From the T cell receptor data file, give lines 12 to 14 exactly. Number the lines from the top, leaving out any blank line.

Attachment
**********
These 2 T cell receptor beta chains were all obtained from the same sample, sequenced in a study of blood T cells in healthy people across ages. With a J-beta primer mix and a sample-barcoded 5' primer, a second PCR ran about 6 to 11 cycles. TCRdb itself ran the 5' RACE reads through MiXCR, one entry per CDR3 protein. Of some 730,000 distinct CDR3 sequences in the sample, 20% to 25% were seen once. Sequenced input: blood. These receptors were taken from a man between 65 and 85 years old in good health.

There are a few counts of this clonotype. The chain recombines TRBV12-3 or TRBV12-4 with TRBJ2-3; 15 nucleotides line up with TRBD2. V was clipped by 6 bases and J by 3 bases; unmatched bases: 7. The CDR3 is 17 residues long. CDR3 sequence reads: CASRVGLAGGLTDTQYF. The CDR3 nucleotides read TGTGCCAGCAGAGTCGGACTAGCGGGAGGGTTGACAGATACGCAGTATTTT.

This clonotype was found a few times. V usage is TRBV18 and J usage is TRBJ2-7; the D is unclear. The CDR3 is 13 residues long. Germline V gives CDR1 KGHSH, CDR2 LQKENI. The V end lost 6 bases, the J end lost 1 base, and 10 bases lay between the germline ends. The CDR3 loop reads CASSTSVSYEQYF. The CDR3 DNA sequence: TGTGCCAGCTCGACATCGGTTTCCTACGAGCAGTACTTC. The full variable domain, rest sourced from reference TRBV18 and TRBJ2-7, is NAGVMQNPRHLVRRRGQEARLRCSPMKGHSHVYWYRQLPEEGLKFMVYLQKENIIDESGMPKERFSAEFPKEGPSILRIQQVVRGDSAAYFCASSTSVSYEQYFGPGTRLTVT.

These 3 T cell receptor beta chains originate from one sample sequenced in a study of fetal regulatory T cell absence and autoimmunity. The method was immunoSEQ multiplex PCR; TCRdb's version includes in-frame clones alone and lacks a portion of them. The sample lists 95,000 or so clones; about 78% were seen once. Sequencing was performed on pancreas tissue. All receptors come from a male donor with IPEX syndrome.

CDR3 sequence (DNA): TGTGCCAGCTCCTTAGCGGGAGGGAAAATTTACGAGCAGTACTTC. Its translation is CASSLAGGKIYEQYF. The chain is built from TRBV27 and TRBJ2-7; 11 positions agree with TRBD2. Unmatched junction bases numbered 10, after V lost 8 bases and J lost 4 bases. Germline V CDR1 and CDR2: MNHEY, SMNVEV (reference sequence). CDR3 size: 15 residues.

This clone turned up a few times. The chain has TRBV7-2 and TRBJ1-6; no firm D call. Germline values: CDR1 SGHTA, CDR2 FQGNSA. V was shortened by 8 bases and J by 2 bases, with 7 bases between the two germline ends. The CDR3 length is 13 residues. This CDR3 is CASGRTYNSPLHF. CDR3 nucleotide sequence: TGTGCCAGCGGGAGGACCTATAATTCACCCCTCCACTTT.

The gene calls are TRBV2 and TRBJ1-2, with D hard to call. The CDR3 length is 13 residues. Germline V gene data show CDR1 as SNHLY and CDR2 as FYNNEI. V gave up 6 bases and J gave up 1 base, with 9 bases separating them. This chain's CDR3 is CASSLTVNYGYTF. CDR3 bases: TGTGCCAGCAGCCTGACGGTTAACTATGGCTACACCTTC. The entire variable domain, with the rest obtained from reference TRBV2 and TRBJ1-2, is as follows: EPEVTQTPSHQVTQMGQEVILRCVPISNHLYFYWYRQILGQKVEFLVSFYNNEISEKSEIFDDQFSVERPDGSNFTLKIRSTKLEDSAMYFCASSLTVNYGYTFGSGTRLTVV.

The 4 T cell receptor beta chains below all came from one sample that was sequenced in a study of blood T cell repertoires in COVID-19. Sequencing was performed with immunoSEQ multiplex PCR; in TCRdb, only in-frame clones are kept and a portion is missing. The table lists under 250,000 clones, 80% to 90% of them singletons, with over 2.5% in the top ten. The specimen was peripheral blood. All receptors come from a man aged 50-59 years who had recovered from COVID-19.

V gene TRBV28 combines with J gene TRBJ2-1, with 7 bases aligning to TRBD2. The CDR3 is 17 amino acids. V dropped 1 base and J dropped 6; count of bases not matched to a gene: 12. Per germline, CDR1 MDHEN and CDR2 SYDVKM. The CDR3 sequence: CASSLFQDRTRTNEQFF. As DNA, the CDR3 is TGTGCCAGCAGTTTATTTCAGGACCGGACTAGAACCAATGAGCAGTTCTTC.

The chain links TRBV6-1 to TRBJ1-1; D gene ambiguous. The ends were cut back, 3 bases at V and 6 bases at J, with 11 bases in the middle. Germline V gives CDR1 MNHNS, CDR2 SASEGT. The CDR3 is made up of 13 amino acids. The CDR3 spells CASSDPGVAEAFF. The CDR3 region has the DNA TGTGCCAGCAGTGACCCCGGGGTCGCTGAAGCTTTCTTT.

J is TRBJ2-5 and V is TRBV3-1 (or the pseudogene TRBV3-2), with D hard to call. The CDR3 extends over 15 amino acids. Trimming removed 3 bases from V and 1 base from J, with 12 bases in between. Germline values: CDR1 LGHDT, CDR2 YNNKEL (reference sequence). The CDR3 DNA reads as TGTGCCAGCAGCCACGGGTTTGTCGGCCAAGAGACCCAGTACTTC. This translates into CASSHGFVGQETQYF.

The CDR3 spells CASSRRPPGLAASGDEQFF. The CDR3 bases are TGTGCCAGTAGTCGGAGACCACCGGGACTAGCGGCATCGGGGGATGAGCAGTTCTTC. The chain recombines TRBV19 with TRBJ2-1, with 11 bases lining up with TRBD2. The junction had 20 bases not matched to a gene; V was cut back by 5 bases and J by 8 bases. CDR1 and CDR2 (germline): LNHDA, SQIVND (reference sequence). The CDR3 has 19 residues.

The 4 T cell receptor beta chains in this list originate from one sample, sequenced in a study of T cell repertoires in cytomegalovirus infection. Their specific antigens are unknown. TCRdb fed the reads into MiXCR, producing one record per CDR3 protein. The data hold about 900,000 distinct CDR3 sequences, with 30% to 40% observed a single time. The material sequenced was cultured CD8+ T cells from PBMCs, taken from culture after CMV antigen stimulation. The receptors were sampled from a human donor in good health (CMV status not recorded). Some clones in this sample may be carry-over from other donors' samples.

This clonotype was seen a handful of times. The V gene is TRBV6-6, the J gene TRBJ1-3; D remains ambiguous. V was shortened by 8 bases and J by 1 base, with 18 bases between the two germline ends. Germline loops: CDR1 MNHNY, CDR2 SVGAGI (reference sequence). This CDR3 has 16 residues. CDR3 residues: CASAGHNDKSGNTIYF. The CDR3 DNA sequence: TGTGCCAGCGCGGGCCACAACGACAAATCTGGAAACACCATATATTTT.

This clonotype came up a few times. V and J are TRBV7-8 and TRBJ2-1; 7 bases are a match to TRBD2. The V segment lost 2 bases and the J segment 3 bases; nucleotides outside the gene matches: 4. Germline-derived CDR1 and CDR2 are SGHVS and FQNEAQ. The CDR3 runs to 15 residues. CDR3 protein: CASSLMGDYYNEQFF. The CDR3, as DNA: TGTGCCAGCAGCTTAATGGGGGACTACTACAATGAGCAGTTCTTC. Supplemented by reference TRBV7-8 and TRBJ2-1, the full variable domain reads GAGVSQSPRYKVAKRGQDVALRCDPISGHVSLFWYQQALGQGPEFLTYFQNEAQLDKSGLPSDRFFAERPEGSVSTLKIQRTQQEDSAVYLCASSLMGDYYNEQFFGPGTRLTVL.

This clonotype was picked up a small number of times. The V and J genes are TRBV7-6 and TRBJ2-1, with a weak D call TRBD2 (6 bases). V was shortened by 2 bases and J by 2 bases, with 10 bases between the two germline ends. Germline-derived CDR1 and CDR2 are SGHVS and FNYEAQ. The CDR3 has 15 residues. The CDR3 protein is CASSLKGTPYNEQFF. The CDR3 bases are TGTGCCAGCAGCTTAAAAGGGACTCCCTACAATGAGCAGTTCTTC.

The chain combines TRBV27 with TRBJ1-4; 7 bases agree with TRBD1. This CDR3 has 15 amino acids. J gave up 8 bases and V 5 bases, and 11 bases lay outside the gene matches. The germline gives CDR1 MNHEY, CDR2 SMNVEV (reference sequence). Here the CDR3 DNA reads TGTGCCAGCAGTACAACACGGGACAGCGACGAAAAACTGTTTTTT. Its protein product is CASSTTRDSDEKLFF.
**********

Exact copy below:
The CDR3 spells CASSRRPPGLAASGDEQFF. The CDR3 bases are TGTGCCAGTAGTCGGAGACCACCGGGACTAGCGGCATCGGGGGATGAGCAGTTCTTC. The chain recombines TRBV19 with TRBJ2-1, with 11 bases lining up with TRBD2. The junction had 20 bases not matched to a gene; V was cut back by 5 bases and J by 8 bases. CDR1 and CDR2 (germline): LNHDA, SQIVND (reference sequence). The CDR3 has 19 residues.

The 4 T cell receptor beta chains in this list originate from one sample, sequenced in a study of T cell repertoires in cytomegalovirus infection. Their specific antigens are unknown. TCRdb fed the reads into MiXCR, producing one record per CDR3 protein. The data hold about 900,000 distinct CDR3 sequences, with 30% to 40% observed a single time. The material sequenced was cultured CD8+ T cells from PBMCs, taken from culture after CMV antigen stimulation. The receptors were sampled from a human donor in good health (CMV status not recorded). Some clones in this sample may be carry-over from other donors' samples.

This clonotype was seen a handful of times. The V gene is TRBV6-6, the J gene TRBJ1-3; D remains ambiguous. V was shortened by 8 bases and J by 1 base, with 18 bases between the two germline ends. Germline loops: CDR1 MNHNY, CDR2 SVGAGI (reference sequence). This CDR3 has 16 residues. CDR3 residues: CASAGHNDKSGNTIYF. The CDR3 DNA sequence: TGTGCCAGCGCGGGCCACAACGACAAATCTGGAAACACCATATATTTT.